Reflections from the Border

Our venture “off belay” had been full of memorable adventures strung down the Western Coast of the United States.  But driving across the border into Mexico, although seamless, marked the point in which adventure became a constant state of existence for the first time.

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Through our preparation the tales of Mexico, typically of a second-hand nature, relayed by friends and other individuals in the states has much of the time bordered on the sensational.  There is no need to repeat these stories but they paint our neighbors to the South as existing in a lawless “Wild West” that seemingly disregards basic human decency and respect.  From our experiences over the past thousand plus miles nothing could be farther from the truth.  We have seen almost as many smiles from the Mexicans we’ve interacted with as cactuses up until this point.  Everyone is helpful with directions, they allow us to borrow their cell phones when we need to make a local call and an auto mechanic charged three auto batteries for free when we were in need of a helping hand.  Military check points, of which we have now passed through five, were also a common point of trepidation among individuals in the States lending FOAF (friend of a friend) accounts of Mexico to us.  Once again lots of smiles, the same scripted questions and a friendly wave are the only thing fired our direction from the sun burned Mexican soldiers manning their roadside posts.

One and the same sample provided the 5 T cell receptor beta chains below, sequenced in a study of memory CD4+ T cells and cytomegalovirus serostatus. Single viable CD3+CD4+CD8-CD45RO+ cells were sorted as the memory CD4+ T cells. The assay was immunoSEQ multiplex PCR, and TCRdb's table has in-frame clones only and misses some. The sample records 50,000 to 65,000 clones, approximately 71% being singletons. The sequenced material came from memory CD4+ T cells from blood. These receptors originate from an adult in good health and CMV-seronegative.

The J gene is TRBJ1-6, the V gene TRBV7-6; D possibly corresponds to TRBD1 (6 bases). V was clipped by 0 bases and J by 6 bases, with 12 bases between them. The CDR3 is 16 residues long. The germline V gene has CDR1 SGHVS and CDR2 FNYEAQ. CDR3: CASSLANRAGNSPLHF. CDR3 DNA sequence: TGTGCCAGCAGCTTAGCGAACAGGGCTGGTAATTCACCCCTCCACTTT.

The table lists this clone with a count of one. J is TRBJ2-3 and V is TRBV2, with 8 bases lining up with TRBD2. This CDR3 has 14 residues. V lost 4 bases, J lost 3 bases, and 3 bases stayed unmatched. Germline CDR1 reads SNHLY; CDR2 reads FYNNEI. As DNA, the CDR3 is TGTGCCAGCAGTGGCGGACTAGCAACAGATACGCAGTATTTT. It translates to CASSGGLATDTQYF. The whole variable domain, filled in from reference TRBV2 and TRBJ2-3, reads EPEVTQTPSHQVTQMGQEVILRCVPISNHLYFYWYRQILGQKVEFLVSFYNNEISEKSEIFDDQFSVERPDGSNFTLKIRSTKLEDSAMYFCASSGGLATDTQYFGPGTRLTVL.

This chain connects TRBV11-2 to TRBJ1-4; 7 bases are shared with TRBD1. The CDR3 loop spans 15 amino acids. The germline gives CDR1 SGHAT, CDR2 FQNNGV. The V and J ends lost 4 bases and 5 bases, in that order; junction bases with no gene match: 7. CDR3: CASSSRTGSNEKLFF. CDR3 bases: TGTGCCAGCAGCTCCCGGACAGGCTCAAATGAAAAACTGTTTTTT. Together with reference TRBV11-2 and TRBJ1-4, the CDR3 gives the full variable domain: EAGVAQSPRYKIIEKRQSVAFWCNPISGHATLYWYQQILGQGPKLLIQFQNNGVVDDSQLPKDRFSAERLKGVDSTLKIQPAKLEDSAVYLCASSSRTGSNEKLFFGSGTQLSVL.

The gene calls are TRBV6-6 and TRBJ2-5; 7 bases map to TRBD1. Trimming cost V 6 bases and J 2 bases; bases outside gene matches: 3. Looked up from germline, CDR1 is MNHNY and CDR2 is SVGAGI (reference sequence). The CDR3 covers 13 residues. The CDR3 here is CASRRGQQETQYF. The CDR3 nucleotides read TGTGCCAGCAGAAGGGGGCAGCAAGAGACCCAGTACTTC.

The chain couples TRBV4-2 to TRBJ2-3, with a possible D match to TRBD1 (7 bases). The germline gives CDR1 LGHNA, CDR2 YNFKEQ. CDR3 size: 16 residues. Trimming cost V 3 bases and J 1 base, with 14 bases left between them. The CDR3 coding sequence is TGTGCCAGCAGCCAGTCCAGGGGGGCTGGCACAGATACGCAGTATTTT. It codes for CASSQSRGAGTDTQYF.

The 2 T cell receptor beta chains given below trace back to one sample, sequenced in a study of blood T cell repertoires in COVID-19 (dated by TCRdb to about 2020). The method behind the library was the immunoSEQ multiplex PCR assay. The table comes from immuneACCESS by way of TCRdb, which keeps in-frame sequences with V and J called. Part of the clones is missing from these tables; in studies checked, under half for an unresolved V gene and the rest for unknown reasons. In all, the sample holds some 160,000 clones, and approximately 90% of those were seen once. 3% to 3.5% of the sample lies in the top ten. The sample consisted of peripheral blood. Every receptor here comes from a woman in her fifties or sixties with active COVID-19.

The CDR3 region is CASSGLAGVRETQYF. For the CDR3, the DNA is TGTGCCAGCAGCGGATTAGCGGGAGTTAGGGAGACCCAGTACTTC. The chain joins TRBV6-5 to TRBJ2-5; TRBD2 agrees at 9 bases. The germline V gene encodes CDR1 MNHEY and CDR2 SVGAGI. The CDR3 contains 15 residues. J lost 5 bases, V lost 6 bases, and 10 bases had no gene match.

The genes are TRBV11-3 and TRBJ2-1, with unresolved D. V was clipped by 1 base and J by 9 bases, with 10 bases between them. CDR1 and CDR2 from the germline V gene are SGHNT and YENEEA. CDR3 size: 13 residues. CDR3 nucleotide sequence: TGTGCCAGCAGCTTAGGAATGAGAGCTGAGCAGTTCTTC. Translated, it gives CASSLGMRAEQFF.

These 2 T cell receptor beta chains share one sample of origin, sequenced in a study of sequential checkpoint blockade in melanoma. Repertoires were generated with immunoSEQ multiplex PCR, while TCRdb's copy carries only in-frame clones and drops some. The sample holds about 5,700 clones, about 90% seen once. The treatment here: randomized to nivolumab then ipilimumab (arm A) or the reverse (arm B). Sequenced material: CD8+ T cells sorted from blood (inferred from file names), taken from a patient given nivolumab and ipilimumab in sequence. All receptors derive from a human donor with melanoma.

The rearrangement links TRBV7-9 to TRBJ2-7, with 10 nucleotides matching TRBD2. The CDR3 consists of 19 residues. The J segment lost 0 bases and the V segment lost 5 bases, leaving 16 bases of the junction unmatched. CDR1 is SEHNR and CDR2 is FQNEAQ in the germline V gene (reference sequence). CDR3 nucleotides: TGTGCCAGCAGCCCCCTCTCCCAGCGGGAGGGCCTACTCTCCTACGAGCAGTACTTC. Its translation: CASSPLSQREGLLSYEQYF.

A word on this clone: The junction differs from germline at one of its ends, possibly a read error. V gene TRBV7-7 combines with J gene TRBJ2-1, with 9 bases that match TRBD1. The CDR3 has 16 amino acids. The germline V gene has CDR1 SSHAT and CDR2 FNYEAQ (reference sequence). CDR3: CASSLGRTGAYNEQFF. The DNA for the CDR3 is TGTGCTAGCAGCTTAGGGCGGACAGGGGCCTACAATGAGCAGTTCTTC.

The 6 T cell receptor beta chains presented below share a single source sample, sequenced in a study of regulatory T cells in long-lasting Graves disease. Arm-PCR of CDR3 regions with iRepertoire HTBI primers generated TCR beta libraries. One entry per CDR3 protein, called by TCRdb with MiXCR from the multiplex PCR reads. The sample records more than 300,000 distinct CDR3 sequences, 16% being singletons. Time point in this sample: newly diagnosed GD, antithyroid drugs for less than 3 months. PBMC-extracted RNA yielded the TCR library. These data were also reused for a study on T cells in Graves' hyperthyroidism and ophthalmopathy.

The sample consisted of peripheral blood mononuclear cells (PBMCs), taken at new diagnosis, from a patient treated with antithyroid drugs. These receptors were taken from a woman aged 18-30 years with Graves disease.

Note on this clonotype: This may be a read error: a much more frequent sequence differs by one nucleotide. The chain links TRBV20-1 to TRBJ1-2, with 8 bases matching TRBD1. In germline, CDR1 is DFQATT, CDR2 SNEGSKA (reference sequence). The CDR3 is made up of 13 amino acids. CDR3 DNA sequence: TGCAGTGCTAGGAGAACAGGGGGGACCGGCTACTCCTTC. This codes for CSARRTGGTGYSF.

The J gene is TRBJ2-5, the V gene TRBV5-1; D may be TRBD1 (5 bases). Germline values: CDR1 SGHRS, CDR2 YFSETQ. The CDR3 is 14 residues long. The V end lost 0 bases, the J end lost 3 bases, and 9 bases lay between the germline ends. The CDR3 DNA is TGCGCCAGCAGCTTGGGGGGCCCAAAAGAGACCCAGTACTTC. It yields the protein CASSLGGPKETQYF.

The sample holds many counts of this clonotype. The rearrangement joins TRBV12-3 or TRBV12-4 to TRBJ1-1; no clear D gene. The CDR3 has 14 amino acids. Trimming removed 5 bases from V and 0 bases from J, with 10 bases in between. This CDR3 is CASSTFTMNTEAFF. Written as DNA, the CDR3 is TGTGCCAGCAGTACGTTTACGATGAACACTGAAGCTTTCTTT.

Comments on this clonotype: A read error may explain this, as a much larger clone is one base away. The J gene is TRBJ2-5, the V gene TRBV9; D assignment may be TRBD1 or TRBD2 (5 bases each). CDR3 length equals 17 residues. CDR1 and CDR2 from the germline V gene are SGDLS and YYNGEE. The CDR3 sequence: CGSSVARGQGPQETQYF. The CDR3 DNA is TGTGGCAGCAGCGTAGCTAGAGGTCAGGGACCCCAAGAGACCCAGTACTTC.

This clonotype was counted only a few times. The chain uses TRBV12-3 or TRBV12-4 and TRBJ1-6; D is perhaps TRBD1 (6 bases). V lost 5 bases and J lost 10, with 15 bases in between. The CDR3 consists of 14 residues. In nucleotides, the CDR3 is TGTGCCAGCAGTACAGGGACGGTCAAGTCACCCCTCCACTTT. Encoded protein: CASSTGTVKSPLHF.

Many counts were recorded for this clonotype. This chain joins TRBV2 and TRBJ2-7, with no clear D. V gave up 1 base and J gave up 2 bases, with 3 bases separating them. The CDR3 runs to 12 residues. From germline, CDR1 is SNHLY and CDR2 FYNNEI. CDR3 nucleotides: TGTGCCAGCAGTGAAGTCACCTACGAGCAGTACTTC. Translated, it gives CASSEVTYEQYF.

By no means are we saying that we are being caviler as we cross the countryside of Mexico.  There are certain risks where ever you travel and we have chosen a route for the time being that is under the control of one Narco Cartel which eliminates the likelihood of being caught between two rival gangs gunning it out in the streets.

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But if the truth is to be told there is one thing to be wary if not afraid of in Mexico and it is called a Tope.  What is this you ask?  You have undoubtedly seen their little brothers at your local grocery store or in your neighborhood school zone.  But this is the big brother that you’ve likely never met.  Take your conception of an ordinary speed bump and multiply it by four.  Then place it in the middle of a major highway with little to know warning of its upcoming presence.  Driving at full speed with the sun focused just above the instrument panels in a loaded down overland vehicle toward one of these suspension flattening traps is indeed frightening and more worth writing home about!

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2 responses to “Reflections from the Border

  1. Haha topes are the worst! I didn’t know they had a name. I had a similar experience when I headed to Mexico a couple years ago. Well-meaning friends tell you tales of what will go awry and how dangerous it is, but the stories of hospitality and friendly encounters go untold. Not to throw caution to the wind, but I’m glad to hear you’ve found it the same so far. Que les vaya bien! 🙂

  2. Haha topes are the worst! I didn’t know they had a name. I had a similar experience when I headed to Mexico a couple years ago. Well-meaning friends tell you tales of what will go awry and how dangerous it is, but the stories of hospitality and friendly encounters go untold. Not to throw caution to the wind, but I’m glad to hear you’ve found it the same so far. Que les vaya bien! 🙂

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